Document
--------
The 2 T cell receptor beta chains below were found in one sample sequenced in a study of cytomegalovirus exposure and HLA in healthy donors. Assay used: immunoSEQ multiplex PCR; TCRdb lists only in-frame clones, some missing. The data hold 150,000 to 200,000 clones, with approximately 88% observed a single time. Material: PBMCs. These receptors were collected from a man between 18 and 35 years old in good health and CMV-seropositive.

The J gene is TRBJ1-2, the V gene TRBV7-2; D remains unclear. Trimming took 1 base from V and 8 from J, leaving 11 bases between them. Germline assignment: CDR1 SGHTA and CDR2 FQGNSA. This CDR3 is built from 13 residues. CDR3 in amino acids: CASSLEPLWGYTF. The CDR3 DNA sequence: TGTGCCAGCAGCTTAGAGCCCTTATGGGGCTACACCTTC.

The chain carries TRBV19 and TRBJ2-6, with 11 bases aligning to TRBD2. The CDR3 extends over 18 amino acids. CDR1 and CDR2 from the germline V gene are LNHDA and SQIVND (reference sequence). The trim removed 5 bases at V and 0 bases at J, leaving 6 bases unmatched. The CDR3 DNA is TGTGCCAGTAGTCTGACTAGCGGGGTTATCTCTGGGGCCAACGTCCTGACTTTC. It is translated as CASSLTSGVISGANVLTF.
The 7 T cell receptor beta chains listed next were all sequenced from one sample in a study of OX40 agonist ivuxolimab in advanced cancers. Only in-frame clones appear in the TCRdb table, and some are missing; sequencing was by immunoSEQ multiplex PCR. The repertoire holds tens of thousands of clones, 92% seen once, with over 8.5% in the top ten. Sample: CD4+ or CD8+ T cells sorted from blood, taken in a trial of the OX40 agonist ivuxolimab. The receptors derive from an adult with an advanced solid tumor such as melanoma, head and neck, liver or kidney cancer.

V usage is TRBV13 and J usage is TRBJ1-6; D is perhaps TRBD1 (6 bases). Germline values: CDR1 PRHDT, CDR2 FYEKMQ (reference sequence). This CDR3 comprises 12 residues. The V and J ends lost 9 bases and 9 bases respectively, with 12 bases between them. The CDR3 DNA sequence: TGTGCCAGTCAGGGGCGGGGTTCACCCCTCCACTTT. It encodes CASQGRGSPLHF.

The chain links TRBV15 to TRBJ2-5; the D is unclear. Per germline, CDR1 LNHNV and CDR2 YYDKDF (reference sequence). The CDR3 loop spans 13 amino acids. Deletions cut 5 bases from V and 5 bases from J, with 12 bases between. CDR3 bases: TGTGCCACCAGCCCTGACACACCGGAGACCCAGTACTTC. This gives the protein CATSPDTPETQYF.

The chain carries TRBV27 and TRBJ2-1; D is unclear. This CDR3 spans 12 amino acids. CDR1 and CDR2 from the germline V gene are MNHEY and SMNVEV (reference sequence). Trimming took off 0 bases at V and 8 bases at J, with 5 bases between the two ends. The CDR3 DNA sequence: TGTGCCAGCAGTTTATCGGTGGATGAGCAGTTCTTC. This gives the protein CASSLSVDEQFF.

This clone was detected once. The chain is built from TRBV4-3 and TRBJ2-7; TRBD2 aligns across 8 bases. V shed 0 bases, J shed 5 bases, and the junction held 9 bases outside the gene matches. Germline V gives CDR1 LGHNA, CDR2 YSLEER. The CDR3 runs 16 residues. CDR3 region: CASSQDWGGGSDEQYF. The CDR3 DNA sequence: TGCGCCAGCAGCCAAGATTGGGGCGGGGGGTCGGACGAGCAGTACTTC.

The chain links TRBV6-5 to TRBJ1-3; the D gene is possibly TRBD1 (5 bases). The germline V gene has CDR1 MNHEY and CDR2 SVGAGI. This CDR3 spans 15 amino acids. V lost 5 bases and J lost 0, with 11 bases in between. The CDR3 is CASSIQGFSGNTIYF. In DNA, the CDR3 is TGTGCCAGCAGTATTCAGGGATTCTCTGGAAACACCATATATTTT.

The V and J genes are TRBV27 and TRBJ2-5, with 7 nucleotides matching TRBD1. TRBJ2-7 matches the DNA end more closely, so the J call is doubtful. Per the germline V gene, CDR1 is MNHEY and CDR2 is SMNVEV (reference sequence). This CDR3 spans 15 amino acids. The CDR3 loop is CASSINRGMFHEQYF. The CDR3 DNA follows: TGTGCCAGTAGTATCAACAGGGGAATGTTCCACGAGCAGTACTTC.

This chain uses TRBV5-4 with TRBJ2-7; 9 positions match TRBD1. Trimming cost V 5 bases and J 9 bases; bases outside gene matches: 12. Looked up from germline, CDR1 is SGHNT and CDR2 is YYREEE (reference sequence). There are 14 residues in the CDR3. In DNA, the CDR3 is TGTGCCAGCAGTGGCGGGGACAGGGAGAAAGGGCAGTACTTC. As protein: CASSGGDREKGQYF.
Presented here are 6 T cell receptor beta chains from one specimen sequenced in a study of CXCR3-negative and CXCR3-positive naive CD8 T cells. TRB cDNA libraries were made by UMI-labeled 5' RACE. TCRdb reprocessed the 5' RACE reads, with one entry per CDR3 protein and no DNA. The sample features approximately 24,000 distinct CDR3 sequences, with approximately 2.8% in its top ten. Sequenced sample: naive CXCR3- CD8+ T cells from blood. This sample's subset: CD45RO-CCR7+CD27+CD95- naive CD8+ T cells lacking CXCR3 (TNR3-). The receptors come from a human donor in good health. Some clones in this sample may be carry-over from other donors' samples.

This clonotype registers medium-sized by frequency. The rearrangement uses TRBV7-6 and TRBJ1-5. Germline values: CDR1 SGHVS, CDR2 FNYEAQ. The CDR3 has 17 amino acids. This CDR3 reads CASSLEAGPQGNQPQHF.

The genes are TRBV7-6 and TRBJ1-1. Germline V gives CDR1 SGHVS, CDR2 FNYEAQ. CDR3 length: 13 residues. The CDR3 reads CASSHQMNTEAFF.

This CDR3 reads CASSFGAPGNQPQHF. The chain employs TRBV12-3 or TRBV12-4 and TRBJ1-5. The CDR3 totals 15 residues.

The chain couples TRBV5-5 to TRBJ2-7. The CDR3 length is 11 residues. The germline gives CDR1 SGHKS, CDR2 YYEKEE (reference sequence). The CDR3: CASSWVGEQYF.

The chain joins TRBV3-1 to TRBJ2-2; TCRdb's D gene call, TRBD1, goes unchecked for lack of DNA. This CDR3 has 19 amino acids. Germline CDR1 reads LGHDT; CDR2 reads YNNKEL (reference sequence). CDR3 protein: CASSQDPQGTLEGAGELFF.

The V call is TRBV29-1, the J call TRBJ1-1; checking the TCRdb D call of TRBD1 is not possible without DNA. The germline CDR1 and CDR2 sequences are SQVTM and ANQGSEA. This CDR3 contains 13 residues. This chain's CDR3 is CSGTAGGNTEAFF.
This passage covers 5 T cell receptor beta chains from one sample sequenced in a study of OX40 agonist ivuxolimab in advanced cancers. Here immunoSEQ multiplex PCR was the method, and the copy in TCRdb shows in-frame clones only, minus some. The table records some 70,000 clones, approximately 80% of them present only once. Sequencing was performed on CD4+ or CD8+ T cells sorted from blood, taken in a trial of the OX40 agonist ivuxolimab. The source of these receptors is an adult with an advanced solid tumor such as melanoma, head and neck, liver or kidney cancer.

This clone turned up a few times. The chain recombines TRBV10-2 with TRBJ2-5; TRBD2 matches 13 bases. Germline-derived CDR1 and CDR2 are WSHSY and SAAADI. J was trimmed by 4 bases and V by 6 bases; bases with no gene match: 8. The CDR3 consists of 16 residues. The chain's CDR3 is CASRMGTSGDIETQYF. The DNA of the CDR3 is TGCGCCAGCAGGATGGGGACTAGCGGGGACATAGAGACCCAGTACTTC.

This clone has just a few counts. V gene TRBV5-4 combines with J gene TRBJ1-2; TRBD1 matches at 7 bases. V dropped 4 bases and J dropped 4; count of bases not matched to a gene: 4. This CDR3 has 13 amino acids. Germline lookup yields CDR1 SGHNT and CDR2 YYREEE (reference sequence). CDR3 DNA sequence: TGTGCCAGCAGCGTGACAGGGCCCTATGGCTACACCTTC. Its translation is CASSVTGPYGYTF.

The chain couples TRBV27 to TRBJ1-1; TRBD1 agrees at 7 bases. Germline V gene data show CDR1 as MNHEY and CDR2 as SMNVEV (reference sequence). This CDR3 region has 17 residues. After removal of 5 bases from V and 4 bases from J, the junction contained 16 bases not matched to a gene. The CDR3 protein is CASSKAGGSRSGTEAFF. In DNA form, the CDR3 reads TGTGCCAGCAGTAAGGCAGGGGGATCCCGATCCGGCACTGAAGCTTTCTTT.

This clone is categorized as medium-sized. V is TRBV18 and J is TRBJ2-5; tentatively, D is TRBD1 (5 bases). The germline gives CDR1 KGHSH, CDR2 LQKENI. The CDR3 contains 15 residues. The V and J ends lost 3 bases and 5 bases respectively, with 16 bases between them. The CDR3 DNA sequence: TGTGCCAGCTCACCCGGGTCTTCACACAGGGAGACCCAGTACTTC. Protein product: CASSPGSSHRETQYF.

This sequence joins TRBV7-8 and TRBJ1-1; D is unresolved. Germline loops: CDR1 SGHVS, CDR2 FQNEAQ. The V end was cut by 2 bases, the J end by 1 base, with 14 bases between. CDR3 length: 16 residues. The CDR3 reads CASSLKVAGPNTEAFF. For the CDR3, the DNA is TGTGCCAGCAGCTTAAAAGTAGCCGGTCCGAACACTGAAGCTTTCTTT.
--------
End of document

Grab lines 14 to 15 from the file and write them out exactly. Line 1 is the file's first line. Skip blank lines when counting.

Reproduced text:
The genes are TRBV7-6 and TRBJ1-1. Germline V gives CDR1 SGHVS, CDR2 FNYEAQ. CDR3 length: 13 residues. The CDR3 reads CASSHQMNTEAFF.

This CDR3 reads CASSFGAPGNQPQHF. The chain employs TRBV12-3 or TRBV12-4 and TRBJ1-5. The CDR3 totals 15 residues.